‘Secrets and Lies’ A Riveting Mystery

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LOGOAs some good TV series like “How To Get Away With Murder” and “State of Affairs” have wrapped up for the season, a few new promising new ones have come along, and one of these is “Secrets and Lies,” which made its debut last weekend. This is a 10-episode series starring Ryan Phillippe and Juliette Lewis, and it’s based upon the Australian series of the same name.

“Secrets and Lies” is set in a closely knit North Carolina neighborhood, where housepainter Ben Howard (Phillippe) lives with his wife, Christy (KaDee Strickland), and their two daughters, Natalie (Indiana Evans) and Abby (Belle Shouse). One morning while he is jogging through the woods near his home, Ben discovers the body of Tom Murphy, a 5-year-old boy who lived across the street from him. He immediately rushes home and dutifully calls the police. And his life is never the same!

Among the police officers who show up at Ben’s house is Det. Andrea Cornell (Lewis), and it’s obvious from the time she meets Ben that she thinks he’s the murderer. Now what is both interesting and strange about this is that Ben really gives her no reason to suspect him. He’s fully cooperative and answers all of her questions, but she really continues to badger him and treat him like the sole suspect in the crime.

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As if things weren’t bad enough for poor Ben, it soon becomes obvious that he and his wife are in the throes of serious marital troubles. At first we just gets hints of this here and there, but we finally find out what is going on when a big surprise is revealed late in the show. This shocker throws an entirely new light on the investigation, and makes watching future episodes impossible (at least for me) to resist.

While the probe into the murder continues, the predictable media feeding frenzy ensues at Ben’s house, and suddenly it seems as if almost everyone in the neighborhood thinks he killed the little boy who lived across the street. And there’s also an aura of mystery surrounding the boy’s mother, Jess (Natalie Martinez), but I’m not going to say anything else about that.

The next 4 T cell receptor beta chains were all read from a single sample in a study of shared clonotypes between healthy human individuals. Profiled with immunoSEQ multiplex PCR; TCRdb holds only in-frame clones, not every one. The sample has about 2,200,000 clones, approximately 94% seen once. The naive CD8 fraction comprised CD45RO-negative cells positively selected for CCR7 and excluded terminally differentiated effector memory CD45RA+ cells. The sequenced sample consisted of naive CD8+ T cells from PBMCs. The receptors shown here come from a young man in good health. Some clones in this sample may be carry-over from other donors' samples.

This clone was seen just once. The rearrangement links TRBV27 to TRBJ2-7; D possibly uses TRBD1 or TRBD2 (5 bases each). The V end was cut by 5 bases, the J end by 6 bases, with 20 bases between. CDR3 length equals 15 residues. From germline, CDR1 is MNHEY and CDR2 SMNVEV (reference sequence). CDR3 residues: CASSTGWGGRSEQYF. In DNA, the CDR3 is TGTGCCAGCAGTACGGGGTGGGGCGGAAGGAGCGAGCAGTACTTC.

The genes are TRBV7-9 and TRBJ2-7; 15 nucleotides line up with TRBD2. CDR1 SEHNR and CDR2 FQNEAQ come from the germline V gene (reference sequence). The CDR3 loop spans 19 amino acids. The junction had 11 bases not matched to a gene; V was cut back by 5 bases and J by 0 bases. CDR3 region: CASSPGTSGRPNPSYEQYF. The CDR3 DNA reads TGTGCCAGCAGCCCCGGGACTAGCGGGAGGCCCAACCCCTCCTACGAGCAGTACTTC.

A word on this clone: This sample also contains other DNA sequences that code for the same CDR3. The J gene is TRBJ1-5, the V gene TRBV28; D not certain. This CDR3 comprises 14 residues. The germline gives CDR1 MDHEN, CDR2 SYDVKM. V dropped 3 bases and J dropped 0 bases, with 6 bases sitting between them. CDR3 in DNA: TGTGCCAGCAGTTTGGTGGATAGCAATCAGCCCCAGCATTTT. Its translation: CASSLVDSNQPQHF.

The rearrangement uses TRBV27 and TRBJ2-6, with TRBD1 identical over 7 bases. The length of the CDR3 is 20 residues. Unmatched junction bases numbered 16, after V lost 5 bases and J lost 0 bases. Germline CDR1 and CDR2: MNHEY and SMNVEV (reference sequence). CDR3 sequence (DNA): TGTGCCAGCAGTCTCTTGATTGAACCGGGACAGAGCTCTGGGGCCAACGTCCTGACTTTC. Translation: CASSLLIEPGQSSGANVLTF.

The first two episodes in the series effectively introduce the major characters in drama, and they leave us wanting to know more about them; this is especially true of Ben and his wife and the victim’s mother. The first episode moves a bit slowly at times, but I think this is by design so that we can get all the characters straight.

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The dynamics between Ben and Christy are fascinating because in the very first scene Ben has found Tom’s body, and he sprints home to call the police. When he bursts into the house to tell Christy what happened, she seems to be coldly aloof toward him, and this establishes an aura of mystery about her. You would think that she would display more emotion toward the situation than she does.

But for me biggest mystery to emerge early in the series is the character of Det. Cornell, who comes across as the meanest woman on the planet. From the time makes her first appearance, it is obvious that something really has soured her on life, and I hope we find out more about her personal life as the series continues. Lewis really succeeds in making her character extremely dislikable, and you get the idea that she would have no compunction about torturing her own grandmother if it would further an investigation. Despite the fact that she looks as she eats a bowl of nails in milk for breakfast, she is a fascinating character, and in an online interview with Yahoo TV the talented actress spoke candidly about her role.